Coffee Phylogeny Project
A project aimed at understanding the relationships and evolution of coffee species using DNA technologies. Providing a framework for research, conservation and sustainability of this important crop.
The genus Coffea (Rubiaceae) comprises c. 100 species and contains the two main species used in the production of the beverage coffee: C. arabica and C. canephora. The objectives of the Coffee Phylogeny Project are to: (1) produce a family tree (phylogeny) for coffee and its relatives based primarily on DNA sequence data; (2) use the DNA data to conserve coffee genetic resources by investigating the circumscription of species and the relationships between them; (3) use the phylogeny to investigate the biogeography of coffee, and assess the historical relationships between Africa, Madagascar, the Mascarene Islands, Asia and Australasia; (4) integrate DNA phylogenetic data with other fundamental biodiversity information on coffee species and make it widely accessible.
So far c. 85% of all Coffea species have been sequenced for five DNA regions (plastid: trnL intron, the trnL-F IGS, rpl16 and the accD-psa1 IGS; nuclear: ITS), and for many species multiple samples have been sequenced. Other plastid and nuclear regions, which are likely to provide systematic data, are also being investigated. The results generated so far show that Coffea can be divided into geographical groupings, although it is evident that there has been significant gene exchange between species occurring in the various phytogeographical regions of Africa, and that the evolutionary history of coffee is complex. The work has helped to gain further understanding of the hybrid origin of C. arabica, and the circumscription of many species have been more completely understood. The data has also allowed us to formulate hypotheses regarding the evolutionary history of Coffea. Recently, it has been shown that the genus Psilanthus is part of the natural variation of Coffea, adding a further 20 species to Coffea.
In broader studies using sequence data using plastid DNA (trnL intron, the trnL-F IGS, rpl16 and the accD-psa1 IGS), it has been possible to identify the genera that have a close phylogenetic relationship with Coffea (tribe Coffeeae); ten other genera are proposed as close relatives (i.e. members of Coffeeae).
Ongoing work aims to resolve the remaining poorly undersood parts of Coffea phylogeny, particularly for species occurring in Madagascar and Asia, using new molecular markers and improved species sampling. Further work on species delimitation and the identification of in situ hybridization is also underway.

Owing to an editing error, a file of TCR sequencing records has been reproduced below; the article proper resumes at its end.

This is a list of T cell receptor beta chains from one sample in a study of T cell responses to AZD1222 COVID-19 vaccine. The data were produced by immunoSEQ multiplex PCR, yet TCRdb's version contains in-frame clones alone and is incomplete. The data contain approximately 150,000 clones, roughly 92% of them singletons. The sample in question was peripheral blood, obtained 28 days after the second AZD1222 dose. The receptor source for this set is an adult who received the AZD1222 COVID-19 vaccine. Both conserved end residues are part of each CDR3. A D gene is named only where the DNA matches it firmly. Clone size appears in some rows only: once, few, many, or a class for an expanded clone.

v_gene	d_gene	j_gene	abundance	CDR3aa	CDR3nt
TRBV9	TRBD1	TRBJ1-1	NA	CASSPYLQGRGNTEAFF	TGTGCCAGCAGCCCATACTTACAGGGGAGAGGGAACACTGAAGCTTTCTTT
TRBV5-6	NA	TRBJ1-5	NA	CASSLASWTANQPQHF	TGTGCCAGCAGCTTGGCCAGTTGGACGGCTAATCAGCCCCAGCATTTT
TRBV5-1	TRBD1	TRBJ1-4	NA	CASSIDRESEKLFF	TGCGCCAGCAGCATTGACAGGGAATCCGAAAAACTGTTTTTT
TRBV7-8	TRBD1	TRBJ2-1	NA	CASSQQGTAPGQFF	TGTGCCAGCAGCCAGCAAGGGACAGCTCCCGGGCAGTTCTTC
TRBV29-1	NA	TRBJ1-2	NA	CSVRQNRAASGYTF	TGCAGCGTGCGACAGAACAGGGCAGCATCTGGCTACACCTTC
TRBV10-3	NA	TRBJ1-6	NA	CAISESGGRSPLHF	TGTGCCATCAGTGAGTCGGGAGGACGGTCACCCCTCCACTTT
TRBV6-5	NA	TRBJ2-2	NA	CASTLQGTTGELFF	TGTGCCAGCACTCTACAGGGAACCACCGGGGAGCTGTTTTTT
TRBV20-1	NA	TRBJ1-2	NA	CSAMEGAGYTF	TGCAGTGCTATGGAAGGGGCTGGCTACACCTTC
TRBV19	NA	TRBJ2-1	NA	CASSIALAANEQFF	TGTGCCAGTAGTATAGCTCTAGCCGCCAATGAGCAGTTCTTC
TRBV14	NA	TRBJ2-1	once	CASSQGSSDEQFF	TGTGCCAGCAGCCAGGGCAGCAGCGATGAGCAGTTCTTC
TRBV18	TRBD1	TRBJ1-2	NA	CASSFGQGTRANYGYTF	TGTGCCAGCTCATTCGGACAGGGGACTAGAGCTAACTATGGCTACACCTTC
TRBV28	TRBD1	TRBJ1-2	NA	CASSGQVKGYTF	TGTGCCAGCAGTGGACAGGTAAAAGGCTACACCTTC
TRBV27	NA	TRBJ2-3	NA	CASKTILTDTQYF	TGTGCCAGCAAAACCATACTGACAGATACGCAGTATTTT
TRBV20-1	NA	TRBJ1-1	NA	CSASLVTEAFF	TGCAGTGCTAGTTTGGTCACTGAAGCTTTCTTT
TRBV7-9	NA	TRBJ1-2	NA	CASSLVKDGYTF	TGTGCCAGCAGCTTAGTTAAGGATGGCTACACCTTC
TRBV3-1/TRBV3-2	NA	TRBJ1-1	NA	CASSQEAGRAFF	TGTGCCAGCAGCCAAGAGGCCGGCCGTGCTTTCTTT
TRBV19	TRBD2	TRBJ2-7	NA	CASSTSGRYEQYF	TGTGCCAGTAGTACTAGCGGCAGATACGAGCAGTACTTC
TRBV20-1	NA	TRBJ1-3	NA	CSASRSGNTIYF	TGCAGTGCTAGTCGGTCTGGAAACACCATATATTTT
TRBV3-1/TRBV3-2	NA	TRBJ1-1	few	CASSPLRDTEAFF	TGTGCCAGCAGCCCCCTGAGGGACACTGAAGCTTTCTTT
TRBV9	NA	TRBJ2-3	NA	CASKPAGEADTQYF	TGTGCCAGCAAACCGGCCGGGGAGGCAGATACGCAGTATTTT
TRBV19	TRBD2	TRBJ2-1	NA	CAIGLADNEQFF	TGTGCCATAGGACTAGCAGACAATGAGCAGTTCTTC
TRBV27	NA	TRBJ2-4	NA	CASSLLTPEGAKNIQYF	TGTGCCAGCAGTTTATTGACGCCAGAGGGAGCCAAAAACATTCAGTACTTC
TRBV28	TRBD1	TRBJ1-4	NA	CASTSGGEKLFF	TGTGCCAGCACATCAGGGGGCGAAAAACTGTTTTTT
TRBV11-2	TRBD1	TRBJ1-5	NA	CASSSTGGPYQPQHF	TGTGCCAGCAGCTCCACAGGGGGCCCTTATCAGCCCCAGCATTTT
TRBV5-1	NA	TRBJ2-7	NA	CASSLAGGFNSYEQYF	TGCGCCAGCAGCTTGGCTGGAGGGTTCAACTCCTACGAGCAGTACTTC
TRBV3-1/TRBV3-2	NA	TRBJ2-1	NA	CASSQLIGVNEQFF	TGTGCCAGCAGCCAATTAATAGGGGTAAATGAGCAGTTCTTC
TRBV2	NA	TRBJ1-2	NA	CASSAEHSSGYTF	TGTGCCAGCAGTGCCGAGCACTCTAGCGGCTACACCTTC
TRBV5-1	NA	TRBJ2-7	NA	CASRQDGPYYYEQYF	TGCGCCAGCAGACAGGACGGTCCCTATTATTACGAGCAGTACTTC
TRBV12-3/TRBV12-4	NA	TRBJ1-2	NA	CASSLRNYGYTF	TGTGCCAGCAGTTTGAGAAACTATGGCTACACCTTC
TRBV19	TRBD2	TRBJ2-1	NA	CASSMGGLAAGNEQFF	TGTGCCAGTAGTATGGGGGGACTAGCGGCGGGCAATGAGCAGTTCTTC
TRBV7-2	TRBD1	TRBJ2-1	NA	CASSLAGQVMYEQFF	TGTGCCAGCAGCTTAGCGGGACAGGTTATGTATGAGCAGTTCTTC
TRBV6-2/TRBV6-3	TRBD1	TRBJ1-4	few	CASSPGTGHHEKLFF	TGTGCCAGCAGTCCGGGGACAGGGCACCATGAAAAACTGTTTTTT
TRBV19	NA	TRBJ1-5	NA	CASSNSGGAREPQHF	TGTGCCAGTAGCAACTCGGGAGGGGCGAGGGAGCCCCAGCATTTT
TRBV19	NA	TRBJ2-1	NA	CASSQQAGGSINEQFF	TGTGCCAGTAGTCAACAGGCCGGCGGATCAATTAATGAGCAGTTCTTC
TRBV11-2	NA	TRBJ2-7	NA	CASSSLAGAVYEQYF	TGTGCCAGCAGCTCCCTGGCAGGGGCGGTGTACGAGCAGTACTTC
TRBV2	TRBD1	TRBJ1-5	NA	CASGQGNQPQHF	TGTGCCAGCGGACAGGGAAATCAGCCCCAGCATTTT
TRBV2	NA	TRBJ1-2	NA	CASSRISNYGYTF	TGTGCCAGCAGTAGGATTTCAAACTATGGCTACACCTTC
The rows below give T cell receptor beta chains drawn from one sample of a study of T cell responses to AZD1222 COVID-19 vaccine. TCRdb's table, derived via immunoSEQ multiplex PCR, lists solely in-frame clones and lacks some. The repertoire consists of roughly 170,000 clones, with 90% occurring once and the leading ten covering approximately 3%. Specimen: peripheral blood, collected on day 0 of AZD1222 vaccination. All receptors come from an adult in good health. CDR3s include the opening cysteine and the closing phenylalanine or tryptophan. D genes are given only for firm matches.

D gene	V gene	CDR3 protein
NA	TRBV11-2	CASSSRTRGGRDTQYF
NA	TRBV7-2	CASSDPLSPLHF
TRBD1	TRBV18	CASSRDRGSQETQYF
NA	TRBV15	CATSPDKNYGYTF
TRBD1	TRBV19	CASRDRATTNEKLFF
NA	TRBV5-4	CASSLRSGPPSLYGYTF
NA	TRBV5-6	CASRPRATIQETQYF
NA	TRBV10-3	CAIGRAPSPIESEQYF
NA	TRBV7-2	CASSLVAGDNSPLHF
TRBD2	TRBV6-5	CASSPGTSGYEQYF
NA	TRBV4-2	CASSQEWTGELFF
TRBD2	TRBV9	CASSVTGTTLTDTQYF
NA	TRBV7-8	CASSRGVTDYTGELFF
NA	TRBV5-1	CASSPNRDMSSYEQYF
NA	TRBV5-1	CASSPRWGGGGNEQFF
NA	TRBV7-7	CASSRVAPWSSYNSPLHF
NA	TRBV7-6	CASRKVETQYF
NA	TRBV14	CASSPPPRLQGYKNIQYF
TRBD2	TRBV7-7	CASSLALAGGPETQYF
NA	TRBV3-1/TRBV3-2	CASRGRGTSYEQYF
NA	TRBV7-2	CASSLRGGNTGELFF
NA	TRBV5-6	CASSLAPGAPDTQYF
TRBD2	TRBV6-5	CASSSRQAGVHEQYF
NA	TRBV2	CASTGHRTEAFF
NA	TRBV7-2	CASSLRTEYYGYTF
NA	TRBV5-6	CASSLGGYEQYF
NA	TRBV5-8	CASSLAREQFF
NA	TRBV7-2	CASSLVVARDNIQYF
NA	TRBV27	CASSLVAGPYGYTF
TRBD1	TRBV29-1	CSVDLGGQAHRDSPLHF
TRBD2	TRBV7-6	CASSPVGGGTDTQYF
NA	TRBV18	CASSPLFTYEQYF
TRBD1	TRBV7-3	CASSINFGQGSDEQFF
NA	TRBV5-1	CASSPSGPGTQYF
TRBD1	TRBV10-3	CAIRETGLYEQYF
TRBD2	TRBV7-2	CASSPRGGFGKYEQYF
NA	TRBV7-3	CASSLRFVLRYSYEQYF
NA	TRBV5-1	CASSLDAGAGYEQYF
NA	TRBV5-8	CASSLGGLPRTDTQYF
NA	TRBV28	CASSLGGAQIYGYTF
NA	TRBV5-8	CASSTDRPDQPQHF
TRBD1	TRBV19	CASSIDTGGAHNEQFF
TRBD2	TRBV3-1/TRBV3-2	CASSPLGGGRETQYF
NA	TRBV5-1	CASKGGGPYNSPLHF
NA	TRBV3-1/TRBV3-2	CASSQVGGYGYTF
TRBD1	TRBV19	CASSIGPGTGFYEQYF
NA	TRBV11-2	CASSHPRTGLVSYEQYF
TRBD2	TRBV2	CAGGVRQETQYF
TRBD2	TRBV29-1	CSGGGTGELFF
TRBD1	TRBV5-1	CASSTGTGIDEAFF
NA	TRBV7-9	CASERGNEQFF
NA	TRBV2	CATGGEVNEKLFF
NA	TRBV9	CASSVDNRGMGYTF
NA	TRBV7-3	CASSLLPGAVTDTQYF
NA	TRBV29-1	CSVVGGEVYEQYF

Project Partners and Collaborators
National Botanic Garden of Belgium, Meise: Dr Piet Stoffelen
Université de Yaoundé I: Prof. Bonaventure Sonké
University of Mauritius: Dr Yasmina Jaufeerally-Fakim
University of Johannesburg: Dr Olivier Maurin
University of Dar es Salaam: Dr Esther F. Mvung
National History Museum: Dr James Tosh
Royal Botanic Garden Edinburgh: Nicolas Ruch
Department of Biology, Duke University, Durham, Dr Michael D. Nowak, Dr Anne Yoder
Kraft Foods, London, England (2001 –2006)
Key papers published since 2006:
1. Davis, A.P., M. Chester, O. Maurin, & Fay, M.F. (2007) Searching for the relatives of Coffea (Rubiaceae, Ixoroideae): the circumscription and phylogeny of Coffeeae based on plastid sequence data and morphology. American Journal of Botany 94(3): 313–329.
2. Maurin, O, Davis, A.P., Chester, M., Mvungi, E.F., Jaufeerally-Fakim, Y & Fay, M.F. (2007). Towards a phylogeny for Coffea (Rubiaceae): identifying well-supported lineages based on nuclear and plastid DNA sequences. Annals of Botany 100: 1565–1583.
3. Davis, A.P., Maurin, O., Chester, M., Mvungi, E.F. & Fay, M.F. (2007). Phylogenetic relationships in Coffea (Rubiaceae) inferred from sequence data. Association Scientifique Internationale du Café, 21e Colloque: 868–875.
4. Tosh, J., Davis, A.P., Dessein, S., De Block, P., Huysmans, S., Fay, M.F., Smets, E. & Robbrecht, E. (2009). Phylogeny of Tricalysia (Rubiaceae) and its relationships with allied genera based on plastid DNA data: resurrection of the genus Empogona. Annals of Missouri Botanical Garden 96: 194–213.
5. Davis, A.P., Tosh, J., Ruch, N. & Fay, M.F. (2011). Growing coffee: Psilanthus (Rubiaceae) subsumed on the basis of plastid and nuclear DNA sequences; implications for the size, morphology, distribution and evolutionary history of Coffea. Botanical Journal of the Linnean Society 167 (part 4): in press.
Total number of papers published since 2006: 7